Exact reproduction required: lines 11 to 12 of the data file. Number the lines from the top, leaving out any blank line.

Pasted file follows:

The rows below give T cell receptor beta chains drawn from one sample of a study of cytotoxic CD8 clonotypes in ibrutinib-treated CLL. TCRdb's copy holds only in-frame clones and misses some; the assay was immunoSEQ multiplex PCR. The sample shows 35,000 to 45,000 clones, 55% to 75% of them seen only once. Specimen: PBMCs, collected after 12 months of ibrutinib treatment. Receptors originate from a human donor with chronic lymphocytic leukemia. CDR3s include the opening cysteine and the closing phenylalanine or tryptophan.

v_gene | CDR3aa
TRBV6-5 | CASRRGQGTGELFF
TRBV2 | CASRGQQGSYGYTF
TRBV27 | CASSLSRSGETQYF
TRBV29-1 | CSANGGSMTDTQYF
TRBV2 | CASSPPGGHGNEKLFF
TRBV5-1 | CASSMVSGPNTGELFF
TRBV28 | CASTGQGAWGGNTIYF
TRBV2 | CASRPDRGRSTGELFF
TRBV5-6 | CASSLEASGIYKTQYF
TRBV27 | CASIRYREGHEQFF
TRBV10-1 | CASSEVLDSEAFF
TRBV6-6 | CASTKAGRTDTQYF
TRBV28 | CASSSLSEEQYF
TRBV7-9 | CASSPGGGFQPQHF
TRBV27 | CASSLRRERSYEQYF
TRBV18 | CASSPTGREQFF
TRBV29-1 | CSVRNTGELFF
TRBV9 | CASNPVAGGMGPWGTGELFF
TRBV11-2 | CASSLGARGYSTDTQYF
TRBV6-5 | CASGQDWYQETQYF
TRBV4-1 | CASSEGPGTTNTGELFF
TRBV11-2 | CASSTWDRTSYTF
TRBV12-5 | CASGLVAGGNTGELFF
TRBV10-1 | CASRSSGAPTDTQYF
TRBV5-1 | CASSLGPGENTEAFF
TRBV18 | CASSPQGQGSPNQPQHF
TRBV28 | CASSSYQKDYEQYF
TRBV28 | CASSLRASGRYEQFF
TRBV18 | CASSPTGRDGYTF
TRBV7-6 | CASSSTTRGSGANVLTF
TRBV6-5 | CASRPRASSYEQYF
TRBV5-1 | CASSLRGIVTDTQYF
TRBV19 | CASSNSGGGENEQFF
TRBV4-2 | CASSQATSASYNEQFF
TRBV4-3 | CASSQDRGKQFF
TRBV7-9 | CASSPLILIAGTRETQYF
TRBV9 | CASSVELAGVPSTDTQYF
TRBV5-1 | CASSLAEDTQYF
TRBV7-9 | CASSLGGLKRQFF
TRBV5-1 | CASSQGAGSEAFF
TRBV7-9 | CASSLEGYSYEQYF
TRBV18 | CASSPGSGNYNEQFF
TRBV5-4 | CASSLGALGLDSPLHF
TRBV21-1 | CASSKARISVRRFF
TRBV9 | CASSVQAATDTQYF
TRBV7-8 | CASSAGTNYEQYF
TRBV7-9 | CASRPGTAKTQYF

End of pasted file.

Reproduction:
TRBV5-6 | CASSLEASGIYKTQYF
TRBV27 | CASIRYREGHEQFF